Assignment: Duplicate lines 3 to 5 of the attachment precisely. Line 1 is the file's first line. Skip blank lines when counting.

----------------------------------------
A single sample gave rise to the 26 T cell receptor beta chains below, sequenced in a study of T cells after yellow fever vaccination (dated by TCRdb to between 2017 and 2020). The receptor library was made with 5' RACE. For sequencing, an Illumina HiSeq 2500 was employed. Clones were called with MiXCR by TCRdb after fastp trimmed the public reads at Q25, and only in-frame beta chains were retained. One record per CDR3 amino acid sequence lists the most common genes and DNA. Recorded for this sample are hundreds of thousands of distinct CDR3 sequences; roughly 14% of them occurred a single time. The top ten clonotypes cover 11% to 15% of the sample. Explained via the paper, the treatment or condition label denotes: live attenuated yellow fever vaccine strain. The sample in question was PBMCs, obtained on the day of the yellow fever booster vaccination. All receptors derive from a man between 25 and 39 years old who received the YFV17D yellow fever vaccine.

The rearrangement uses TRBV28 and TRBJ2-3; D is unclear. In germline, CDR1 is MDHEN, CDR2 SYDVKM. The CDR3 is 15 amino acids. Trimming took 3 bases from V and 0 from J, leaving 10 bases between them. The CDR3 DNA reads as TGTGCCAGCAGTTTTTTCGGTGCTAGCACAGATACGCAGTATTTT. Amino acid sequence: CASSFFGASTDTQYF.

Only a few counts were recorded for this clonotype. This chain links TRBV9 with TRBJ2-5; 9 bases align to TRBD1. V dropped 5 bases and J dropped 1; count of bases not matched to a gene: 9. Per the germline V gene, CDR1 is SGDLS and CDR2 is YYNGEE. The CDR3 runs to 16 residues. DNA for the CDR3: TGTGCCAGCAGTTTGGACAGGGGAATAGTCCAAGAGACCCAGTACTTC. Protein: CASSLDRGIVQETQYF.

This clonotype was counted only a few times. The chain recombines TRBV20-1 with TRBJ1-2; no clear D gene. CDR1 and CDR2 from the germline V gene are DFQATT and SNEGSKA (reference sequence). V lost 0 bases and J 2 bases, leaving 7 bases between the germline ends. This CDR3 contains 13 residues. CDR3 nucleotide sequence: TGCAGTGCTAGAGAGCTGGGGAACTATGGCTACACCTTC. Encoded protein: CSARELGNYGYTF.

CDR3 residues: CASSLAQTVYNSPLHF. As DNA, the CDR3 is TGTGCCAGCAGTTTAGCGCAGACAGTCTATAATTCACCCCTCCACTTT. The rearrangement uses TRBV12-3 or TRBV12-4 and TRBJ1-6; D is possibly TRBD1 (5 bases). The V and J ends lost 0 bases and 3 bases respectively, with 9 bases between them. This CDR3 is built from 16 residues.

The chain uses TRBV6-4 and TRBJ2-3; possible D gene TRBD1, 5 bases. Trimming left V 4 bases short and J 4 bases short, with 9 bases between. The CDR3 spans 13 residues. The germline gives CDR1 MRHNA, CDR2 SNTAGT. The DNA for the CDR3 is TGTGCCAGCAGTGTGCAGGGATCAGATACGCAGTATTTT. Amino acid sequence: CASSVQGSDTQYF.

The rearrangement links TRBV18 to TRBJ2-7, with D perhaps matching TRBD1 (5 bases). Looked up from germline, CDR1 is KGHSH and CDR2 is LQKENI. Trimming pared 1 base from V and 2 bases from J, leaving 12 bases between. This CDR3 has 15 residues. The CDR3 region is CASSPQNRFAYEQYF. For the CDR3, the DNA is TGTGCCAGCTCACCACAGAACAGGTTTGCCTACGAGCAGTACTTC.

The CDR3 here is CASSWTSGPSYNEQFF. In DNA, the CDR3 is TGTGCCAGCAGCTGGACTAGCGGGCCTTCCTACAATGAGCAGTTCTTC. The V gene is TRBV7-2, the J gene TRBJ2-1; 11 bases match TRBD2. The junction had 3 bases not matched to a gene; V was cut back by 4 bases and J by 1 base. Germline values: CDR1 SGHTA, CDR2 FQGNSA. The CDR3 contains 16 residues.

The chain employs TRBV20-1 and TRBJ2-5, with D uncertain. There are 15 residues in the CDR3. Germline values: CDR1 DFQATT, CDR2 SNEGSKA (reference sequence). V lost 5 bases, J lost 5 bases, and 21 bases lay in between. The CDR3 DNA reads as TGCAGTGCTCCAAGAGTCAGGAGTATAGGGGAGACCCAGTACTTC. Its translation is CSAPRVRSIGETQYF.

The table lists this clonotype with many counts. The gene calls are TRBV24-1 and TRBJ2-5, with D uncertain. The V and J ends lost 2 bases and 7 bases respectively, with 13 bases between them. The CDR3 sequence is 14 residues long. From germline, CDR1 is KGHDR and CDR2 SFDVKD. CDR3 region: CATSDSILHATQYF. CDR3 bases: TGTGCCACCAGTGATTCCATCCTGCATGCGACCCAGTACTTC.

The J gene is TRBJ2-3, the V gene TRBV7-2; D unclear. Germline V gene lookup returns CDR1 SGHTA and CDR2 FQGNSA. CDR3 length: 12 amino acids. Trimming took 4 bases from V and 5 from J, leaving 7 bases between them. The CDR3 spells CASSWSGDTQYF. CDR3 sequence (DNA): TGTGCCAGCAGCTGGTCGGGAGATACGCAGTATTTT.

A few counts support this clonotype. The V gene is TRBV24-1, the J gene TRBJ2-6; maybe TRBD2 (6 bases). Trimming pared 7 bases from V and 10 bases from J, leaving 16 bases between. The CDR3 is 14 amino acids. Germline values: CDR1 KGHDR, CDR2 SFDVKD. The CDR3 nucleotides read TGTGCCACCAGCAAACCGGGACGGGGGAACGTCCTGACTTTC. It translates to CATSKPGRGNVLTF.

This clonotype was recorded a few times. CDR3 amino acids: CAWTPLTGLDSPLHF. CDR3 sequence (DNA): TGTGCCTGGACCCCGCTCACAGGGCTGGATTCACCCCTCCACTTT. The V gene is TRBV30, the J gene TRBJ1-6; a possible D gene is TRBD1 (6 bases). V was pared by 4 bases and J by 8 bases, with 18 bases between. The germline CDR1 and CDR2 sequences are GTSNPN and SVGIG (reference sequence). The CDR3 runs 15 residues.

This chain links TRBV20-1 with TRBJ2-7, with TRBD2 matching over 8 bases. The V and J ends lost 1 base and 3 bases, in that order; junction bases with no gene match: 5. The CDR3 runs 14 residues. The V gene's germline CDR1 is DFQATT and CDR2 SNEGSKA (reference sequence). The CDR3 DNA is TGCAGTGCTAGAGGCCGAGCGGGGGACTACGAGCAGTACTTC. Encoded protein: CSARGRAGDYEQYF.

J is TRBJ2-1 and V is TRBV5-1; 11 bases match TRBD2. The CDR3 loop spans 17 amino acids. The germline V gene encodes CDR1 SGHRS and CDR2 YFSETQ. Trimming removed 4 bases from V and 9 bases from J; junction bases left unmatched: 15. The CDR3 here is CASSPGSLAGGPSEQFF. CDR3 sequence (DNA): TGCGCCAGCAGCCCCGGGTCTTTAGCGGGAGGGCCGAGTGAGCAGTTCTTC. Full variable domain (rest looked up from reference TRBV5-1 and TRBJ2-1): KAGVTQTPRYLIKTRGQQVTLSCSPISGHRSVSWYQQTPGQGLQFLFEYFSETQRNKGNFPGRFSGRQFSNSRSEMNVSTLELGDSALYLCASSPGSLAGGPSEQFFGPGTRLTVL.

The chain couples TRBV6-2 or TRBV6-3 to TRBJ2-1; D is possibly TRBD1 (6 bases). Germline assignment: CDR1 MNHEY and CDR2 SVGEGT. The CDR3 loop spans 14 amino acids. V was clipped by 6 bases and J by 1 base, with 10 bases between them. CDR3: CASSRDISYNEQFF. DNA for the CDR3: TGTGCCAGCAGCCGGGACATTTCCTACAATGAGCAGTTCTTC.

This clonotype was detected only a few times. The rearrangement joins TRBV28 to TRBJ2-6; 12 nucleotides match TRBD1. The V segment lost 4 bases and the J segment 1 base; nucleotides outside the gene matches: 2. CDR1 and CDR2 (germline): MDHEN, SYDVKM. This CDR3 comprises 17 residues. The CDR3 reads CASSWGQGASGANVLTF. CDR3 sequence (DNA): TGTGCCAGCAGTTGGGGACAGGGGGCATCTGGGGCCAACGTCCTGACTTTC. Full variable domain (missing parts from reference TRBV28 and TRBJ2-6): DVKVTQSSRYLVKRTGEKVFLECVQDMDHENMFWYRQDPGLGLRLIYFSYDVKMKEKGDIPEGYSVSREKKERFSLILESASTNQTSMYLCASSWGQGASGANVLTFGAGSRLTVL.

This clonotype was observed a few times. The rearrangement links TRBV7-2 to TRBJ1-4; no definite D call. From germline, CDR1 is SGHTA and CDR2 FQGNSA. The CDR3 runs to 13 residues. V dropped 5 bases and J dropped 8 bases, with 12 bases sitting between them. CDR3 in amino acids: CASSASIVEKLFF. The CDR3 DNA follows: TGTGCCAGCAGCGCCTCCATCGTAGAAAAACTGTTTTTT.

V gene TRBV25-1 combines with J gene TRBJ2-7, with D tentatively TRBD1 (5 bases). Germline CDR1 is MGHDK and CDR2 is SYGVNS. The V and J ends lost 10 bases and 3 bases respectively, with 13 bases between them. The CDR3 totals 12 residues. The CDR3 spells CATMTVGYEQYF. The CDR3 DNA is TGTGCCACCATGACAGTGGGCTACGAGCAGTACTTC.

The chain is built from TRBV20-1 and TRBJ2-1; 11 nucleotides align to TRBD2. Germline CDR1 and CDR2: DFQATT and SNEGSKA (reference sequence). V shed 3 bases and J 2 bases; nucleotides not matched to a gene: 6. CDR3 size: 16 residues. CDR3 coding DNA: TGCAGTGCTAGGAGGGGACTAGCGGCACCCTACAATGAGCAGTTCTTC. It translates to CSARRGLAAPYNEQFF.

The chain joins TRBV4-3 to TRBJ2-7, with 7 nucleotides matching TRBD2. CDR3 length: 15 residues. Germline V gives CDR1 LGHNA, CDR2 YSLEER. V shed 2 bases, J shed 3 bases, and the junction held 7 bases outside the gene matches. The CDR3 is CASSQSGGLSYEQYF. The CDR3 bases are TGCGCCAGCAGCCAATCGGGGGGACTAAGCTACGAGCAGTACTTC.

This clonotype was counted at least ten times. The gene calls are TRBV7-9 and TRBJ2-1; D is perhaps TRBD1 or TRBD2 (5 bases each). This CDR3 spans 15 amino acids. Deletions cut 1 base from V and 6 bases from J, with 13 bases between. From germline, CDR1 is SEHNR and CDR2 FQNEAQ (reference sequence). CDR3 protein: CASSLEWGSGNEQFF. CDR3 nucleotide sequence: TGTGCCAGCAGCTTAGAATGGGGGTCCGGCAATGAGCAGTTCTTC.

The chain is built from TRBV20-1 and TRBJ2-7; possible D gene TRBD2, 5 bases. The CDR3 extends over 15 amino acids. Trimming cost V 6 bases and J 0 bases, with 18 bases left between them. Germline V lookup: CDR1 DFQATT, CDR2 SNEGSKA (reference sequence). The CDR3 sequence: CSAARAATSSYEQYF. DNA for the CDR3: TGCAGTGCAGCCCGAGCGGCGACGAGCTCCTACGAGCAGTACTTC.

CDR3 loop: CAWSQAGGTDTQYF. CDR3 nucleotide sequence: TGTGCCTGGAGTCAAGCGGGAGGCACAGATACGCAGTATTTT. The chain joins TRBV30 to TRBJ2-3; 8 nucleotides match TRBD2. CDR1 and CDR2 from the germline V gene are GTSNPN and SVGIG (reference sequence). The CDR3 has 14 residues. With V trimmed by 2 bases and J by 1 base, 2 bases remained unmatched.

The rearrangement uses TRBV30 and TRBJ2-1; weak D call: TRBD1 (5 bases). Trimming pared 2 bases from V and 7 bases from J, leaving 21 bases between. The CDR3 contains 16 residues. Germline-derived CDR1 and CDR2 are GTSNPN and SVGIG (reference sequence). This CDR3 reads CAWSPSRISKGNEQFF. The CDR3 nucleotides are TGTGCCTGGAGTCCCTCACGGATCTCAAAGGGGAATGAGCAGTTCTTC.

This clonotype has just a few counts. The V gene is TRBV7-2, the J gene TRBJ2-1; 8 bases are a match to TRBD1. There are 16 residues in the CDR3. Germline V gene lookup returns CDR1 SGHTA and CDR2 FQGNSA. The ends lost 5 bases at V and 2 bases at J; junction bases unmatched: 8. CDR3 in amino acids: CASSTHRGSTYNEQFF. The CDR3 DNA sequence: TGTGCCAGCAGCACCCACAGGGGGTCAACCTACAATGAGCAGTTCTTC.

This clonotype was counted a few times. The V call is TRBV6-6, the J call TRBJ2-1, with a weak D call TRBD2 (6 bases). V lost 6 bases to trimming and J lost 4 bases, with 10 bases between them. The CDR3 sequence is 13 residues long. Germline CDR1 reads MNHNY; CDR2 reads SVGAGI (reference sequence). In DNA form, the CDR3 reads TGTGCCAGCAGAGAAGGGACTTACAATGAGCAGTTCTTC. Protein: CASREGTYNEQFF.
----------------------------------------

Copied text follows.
Only a few counts were recorded for this clonotype. This chain links TRBV9 with TRBJ2-5; 9 bases align to TRBD1. V dropped 5 bases and J dropped 1; count of bases not matched to a gene: 9. Per the germline V gene, CDR1 is SGDLS and CDR2 is YYNGEE. The CDR3 runs to 16 residues. DNA for the CDR3: TGTGCCAGCAGTTTGGACAGGGGAATAGTCCAAGAGACCCAGTACTTC. Protein: CASSLDRGIVQETQYF.

This clonotype was counted only a few times. The chain recombines TRBV20-1 with TRBJ1-2; no clear D gene. CDR1 and CDR2 from the germline V gene are DFQATT and SNEGSKA (reference sequence). V lost 0 bases and J 2 bases, leaving 7 bases between the germline ends. This CDR3 contains 13 residues. CDR3 nucleotide sequence: TGCAGTGCTAGAGAGCTGGGGAACTATGGCTACACCTTC. Encoded protein: CSARELGNYGYTF.

CDR3 residues: CASSLAQTVYNSPLHF. As DNA, the CDR3 is TGTGCCAGCAGTTTAGCGCAGACAGTCTATAATTCACCCCTCCACTTT. The rearrangement uses TRBV12-3 or TRBV12-4 and TRBJ1-6; D is possibly TRBD1 (5 bases). The V and J ends lost 0 bases and 3 bases respectively, with 9 bases between them. This CDR3 is built from 16 residues.